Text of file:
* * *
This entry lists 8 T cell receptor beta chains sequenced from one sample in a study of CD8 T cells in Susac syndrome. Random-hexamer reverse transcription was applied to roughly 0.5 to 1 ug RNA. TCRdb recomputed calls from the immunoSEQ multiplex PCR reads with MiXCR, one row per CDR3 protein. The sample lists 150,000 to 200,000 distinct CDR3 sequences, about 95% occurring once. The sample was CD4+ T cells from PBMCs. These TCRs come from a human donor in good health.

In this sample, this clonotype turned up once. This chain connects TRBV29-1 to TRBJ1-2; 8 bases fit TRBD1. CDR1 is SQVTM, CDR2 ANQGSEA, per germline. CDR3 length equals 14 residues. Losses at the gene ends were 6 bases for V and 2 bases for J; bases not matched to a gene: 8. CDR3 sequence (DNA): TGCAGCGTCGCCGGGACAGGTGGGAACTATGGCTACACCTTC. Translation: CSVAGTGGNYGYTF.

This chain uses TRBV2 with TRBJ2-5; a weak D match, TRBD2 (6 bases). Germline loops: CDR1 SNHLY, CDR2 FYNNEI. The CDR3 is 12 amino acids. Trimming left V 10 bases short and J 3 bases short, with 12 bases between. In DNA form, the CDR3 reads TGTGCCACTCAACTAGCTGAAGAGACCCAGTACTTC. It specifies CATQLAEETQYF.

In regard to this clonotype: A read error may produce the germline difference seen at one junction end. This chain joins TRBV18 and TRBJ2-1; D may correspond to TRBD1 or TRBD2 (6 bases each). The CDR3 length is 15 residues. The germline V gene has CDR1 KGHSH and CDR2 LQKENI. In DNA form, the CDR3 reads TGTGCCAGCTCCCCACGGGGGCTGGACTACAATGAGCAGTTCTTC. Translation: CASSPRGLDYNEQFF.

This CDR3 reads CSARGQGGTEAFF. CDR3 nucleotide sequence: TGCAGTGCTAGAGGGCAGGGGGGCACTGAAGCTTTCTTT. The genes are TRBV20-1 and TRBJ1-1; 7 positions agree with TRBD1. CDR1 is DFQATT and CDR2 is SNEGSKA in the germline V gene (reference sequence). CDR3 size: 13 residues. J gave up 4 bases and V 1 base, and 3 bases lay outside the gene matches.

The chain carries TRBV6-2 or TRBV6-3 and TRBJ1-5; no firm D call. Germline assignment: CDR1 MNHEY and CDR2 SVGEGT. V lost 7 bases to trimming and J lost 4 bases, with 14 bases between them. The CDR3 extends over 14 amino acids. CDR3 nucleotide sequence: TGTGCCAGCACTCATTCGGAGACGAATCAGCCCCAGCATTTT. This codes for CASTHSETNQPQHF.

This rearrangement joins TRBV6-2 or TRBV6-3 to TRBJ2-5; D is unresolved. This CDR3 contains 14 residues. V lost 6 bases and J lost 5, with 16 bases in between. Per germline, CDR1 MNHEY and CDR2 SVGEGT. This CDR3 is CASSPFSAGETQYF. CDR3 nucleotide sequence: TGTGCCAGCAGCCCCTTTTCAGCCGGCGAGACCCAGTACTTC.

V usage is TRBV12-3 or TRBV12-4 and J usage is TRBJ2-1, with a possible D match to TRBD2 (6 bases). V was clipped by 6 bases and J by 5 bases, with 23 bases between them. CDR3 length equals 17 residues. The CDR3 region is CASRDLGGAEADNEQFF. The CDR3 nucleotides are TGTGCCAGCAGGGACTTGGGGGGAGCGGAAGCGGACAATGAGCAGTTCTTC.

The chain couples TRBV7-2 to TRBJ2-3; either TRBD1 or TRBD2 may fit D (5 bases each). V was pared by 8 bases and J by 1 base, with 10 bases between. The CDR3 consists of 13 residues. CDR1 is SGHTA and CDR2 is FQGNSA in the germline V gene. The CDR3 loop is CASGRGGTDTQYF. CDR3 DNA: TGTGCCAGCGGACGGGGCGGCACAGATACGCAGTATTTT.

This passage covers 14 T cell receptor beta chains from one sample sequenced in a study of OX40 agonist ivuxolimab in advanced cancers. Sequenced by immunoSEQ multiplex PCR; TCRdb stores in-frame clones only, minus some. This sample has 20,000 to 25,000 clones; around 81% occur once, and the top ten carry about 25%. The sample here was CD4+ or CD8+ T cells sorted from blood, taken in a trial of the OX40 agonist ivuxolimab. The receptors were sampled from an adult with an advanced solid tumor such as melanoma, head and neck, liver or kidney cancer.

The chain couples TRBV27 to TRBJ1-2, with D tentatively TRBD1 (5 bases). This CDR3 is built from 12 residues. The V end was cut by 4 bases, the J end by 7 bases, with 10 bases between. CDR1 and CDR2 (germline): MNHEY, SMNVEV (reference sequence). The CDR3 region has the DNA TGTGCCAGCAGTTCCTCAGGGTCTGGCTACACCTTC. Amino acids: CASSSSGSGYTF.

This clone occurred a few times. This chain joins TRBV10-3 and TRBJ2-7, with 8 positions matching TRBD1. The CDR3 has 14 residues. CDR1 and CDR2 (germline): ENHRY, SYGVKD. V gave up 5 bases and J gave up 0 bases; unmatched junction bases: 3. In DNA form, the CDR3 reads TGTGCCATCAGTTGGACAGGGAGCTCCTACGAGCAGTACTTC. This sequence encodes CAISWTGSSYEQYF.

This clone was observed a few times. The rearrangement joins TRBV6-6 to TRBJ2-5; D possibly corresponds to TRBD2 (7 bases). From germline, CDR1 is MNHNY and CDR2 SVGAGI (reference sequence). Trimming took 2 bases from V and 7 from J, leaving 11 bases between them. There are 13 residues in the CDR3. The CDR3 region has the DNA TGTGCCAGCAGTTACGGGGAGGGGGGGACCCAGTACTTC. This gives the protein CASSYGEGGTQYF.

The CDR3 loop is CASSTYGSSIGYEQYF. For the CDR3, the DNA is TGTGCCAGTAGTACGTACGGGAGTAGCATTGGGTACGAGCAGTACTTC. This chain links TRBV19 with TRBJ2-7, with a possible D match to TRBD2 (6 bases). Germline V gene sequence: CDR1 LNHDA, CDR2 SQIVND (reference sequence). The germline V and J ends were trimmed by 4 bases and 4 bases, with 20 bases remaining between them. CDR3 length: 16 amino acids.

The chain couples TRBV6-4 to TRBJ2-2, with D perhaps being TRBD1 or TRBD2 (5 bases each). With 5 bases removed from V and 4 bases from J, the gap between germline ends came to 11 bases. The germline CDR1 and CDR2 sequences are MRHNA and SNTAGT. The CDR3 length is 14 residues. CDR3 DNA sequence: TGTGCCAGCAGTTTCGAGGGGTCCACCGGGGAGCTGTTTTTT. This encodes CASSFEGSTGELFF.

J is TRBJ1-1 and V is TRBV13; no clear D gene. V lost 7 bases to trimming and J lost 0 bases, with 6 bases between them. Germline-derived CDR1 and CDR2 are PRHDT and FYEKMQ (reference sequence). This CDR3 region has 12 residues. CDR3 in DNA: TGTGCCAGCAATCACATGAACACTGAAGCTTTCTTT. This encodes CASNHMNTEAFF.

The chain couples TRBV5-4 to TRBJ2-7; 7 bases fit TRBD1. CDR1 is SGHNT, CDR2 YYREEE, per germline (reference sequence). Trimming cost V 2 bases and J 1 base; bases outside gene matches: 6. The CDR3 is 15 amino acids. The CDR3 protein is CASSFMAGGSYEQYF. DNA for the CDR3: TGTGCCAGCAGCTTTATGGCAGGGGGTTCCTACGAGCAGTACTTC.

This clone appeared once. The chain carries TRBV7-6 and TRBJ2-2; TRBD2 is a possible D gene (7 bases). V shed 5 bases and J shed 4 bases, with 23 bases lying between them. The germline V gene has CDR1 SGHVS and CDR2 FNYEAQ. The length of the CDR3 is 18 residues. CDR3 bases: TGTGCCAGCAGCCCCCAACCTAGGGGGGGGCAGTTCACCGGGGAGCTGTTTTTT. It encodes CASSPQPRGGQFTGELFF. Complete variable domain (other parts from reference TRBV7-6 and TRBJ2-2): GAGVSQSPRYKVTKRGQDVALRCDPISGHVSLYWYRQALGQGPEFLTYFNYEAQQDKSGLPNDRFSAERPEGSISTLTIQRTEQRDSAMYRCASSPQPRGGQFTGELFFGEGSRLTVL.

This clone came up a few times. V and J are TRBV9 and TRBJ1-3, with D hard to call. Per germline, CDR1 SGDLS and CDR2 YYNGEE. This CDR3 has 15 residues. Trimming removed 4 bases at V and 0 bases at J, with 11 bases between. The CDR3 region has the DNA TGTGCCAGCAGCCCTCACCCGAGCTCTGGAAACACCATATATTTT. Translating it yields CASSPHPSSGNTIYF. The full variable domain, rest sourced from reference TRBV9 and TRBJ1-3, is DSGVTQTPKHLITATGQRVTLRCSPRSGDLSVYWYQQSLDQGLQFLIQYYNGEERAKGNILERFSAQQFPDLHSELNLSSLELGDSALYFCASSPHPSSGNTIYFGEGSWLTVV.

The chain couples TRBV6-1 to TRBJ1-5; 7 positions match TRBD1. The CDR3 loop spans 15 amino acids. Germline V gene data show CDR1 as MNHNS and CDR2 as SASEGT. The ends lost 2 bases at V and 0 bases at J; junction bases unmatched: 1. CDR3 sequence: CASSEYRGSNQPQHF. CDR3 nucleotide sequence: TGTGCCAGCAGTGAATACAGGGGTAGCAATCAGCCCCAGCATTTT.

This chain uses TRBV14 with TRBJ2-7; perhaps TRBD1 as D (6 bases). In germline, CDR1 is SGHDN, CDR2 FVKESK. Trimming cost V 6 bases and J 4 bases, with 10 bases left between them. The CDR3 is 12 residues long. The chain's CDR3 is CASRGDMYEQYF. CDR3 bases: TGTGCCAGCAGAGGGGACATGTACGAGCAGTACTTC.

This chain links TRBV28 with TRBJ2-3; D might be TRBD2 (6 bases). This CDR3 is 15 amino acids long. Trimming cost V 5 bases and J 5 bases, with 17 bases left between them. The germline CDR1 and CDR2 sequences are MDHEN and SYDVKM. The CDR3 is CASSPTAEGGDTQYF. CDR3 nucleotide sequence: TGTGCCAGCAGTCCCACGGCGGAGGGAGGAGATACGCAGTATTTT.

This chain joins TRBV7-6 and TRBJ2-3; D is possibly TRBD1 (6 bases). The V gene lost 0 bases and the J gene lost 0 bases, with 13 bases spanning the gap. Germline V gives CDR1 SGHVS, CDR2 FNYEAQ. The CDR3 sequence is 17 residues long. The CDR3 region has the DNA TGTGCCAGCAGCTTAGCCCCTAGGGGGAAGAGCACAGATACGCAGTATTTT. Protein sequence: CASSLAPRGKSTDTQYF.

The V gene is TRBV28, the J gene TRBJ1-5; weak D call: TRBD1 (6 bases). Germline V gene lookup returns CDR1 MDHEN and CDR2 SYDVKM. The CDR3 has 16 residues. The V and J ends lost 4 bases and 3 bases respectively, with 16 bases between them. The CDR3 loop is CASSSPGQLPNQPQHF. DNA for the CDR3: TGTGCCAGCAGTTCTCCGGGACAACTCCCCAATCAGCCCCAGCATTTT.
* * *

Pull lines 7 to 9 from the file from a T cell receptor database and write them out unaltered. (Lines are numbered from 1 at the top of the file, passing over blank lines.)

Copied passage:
This rearrangement joins TRBV6-2 or TRBV6-3 to TRBJ2-5; D is unresolved. This CDR3 contains 14 residues. V lost 6 bases and J lost 5, with 16 bases in between. Per germline, CDR1 MNHEY and CDR2 SVGEGT. This CDR3 is CASSPFSAGETQYF. CDR3 nucleotide sequence: TGTGCCAGCAGCCCCTTTTCAGCCGGCGAGACCCAGTACTTC.

V usage is TRBV12-3 or TRBV12-4 and J usage is TRBJ2-1, with a possible D match to TRBD2 (6 bases). V was clipped by 6 bases and J by 5 bases, with 23 bases between them. CDR3 length equals 17 residues. The CDR3 region is CASRDLGGAEADNEQFF. The CDR3 nucleotides are TGTGCCAGCAGGGACTTGGGGGGAGCGGAAGCGGACAATGAGCAGTTCTTC.

The chain couples TRBV7-2 to TRBJ2-3; either TRBD1 or TRBD2 may fit D (5 bases each). V was pared by 8 bases and J by 1 base, with 10 bases between. The CDR3 consists of 13 residues. CDR1 is SGHTA and CDR2 is FQGNSA in the germline V gene. The CDR3 loop is CASGRGGTDTQYF. CDR3 DNA: TGTGCCAGCGGACGGGGCGGCACAGATACGCAGTATTTT.